The worst kind of censorship today comes not from governments, but from the private sector, in the form of what it calls “editing.” I would therefore also suggest that in the future, before decreeing to a journalist that you will “synopsize” his or her work for a book to be published by a commercial business, that you send him and her the “synopsis” text for review and approval or rejection. Asking for permission is just so much more polite than saying “congratulations, we’re stealing your work, repackaging it, and selling it to an UDBCP!” That way, we can have more certainty that our investigations and writings will not be distorted, whether by commission and bias or by omission and errors from editors unfamiliar with the lands and the topics that we write about.

Finally, if, as you say, there is a Star Chamber of unidentified “judges” that will “rank” our stories, presumably one through twenty-five, I strongly suggest more transparency on your part: that the judges be named and accountable. In fairness, I note that your website’s fine print has a partial list of “current or previous national judges,” most of them comfortable academics, very far from my world and that of most people, but that hardly counts as full disclosure. After all, “alternative” journalism is so filled with internecine rivalries, economic and ego competition that such Star Chamber machinations usually result in serving hidden agendas.

Besides, if your students and faculty have chosen 25 stories (a process I find attractive, particularly because, unlike with other awards, you don’t require the authors to “apply” for the prize), why not let real people, like them, rank the stories, too? Why not expand your judicial pool to include the majority of people outside of academia? What qualifications does your secret panel of judges have that average citizens do not have? Is it that they have enough access to the commercial media to not be censored, and therefore can paternalistically throw a bone to those of us that do not dance with the same set of elites? Is it not academia that has supplied the commercial media with an endless supply of obedient eunuchs? No, I do not consent to dragging my work and my name into such a Byzantine and elitist process.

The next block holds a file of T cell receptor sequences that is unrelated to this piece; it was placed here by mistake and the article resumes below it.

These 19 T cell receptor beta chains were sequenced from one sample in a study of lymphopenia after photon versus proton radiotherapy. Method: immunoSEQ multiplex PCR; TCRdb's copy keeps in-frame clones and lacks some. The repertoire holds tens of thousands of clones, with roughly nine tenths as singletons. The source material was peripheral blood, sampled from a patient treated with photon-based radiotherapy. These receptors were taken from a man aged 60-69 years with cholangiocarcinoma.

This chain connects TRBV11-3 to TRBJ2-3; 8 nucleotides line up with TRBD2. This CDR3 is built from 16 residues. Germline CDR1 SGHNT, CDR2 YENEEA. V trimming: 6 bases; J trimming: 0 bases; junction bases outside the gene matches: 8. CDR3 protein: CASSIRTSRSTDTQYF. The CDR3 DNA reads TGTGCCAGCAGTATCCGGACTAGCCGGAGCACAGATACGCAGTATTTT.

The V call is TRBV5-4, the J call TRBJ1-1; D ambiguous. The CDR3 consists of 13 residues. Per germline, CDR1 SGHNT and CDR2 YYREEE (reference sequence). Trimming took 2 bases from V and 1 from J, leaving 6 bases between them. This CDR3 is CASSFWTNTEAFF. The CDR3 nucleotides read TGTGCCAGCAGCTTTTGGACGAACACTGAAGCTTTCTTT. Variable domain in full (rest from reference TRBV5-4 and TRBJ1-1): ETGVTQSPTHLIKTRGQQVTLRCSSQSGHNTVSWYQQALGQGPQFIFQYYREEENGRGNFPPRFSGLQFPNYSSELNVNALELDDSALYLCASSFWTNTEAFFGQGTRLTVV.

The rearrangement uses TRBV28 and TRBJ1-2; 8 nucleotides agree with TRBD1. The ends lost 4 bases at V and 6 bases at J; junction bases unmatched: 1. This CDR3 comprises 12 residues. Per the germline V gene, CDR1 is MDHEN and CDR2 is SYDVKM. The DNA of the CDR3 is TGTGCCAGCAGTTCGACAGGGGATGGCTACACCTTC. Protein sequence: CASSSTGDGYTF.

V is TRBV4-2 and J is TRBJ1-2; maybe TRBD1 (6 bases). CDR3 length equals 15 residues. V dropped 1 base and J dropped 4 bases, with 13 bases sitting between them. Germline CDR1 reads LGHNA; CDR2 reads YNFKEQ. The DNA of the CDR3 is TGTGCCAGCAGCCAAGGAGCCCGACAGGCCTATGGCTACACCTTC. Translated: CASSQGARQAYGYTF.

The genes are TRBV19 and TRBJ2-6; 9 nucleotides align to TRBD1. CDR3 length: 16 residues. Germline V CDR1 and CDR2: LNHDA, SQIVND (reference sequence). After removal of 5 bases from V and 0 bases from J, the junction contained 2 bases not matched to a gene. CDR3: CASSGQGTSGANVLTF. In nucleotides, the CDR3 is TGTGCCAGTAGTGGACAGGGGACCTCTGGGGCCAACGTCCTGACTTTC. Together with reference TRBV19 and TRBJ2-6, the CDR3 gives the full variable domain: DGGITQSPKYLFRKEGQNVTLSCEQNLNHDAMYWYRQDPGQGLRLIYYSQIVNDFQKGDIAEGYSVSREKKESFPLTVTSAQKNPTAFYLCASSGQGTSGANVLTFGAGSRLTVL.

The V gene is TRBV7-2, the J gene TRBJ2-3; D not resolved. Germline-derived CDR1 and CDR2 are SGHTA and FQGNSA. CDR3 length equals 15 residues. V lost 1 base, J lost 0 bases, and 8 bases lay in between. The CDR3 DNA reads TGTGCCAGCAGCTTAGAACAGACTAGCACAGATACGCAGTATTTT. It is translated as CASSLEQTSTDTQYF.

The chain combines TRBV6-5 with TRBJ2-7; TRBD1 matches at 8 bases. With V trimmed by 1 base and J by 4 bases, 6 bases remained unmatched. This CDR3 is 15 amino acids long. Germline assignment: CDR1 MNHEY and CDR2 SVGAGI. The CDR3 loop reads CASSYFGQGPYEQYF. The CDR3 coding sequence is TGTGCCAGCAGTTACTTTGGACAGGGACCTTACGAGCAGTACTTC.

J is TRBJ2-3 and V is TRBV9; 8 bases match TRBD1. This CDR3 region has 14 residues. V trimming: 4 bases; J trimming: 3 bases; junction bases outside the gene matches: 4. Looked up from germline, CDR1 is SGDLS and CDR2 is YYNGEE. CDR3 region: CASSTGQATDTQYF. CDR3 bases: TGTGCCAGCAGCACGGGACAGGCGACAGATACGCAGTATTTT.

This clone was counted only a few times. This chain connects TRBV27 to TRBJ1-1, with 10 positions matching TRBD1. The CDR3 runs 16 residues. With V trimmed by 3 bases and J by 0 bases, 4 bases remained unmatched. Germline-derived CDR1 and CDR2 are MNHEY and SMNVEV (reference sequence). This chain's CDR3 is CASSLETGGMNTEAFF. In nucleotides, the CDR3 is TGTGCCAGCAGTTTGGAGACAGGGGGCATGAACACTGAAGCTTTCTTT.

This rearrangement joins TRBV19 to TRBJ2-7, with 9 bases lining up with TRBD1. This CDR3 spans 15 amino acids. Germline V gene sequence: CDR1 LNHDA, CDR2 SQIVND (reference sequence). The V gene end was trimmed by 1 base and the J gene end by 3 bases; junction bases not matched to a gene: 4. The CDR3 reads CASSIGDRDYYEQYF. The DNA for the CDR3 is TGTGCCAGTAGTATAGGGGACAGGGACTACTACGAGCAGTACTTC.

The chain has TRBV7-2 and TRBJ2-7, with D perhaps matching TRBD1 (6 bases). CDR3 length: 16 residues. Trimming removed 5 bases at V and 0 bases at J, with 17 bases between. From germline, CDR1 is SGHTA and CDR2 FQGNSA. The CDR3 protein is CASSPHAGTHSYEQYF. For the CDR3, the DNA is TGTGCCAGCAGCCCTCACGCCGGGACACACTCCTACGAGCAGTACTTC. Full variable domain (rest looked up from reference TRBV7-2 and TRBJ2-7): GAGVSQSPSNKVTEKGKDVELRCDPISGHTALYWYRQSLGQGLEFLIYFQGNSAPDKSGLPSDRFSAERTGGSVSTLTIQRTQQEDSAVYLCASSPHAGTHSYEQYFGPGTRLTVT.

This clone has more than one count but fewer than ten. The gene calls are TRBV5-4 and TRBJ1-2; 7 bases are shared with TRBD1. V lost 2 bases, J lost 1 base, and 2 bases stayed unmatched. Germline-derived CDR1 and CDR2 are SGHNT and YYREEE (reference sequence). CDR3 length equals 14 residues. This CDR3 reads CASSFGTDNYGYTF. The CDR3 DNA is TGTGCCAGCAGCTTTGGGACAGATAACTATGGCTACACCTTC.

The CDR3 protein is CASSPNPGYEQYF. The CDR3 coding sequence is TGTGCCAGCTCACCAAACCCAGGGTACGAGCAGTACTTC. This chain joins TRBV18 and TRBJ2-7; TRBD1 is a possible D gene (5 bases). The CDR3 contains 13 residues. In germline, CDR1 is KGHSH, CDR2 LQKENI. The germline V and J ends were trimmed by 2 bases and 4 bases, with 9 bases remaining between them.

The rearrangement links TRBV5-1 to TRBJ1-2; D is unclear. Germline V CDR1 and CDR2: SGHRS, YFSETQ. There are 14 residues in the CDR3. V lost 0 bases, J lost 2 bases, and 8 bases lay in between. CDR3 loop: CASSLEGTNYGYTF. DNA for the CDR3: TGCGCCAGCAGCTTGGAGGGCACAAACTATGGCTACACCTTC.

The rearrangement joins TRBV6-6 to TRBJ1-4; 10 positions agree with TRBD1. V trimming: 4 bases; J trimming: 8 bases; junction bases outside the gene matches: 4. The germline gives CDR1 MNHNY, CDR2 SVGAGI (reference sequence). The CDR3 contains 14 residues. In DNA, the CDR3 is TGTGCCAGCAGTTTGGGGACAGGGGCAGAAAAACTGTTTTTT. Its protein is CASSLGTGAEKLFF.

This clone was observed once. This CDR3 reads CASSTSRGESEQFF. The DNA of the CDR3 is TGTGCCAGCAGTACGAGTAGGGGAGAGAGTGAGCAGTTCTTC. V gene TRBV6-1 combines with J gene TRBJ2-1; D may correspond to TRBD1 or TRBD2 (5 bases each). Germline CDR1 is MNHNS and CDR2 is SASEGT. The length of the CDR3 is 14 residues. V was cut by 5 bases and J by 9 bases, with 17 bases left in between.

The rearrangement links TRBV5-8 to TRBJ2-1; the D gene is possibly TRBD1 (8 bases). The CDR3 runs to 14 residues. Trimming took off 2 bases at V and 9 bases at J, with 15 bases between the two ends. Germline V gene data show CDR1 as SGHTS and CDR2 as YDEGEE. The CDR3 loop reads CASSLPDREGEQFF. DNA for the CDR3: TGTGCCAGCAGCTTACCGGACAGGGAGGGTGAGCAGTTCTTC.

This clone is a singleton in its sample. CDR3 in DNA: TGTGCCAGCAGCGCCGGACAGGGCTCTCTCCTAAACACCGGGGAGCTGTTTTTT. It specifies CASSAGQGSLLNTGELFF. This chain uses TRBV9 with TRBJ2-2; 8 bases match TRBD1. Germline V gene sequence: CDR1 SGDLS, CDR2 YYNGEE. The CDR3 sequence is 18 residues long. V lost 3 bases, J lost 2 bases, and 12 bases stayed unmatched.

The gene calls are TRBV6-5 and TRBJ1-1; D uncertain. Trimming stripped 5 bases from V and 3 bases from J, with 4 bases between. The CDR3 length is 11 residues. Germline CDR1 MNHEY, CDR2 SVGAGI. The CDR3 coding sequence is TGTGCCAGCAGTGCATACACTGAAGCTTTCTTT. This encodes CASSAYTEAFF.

It just seems to me, once again, that in the name of “alternative” journalism we, the workers, are getting the short end of the stick. How cruel is it to give a writer an “award” that provides no resources to continue his work and then invite him to your annual conference, far from his home, in an expensive land, without offering travel and lodging, much less compensation for the labor and time required to be an alterna-fashion model on your catwalk?

But even if that had been offered, I still would not consent to an UDBCP making money off of my conscripted labor.

Thus, although I generally support the mission of Project Censored, and consider its participants to be of good will, your “award” offers little to me that is positive, and includes the negative imposition of my association with an UDBCP that I choose to shun, and even seeks to allow him to make money off of my labor, and to later list me on his website as one of the authors in his stable.

My deepest apologies, but that I simply will not allow. It will happen over my dead body. That kind of imposition is also a form of censorship.

From somewhere in a country called América,

Al Giordano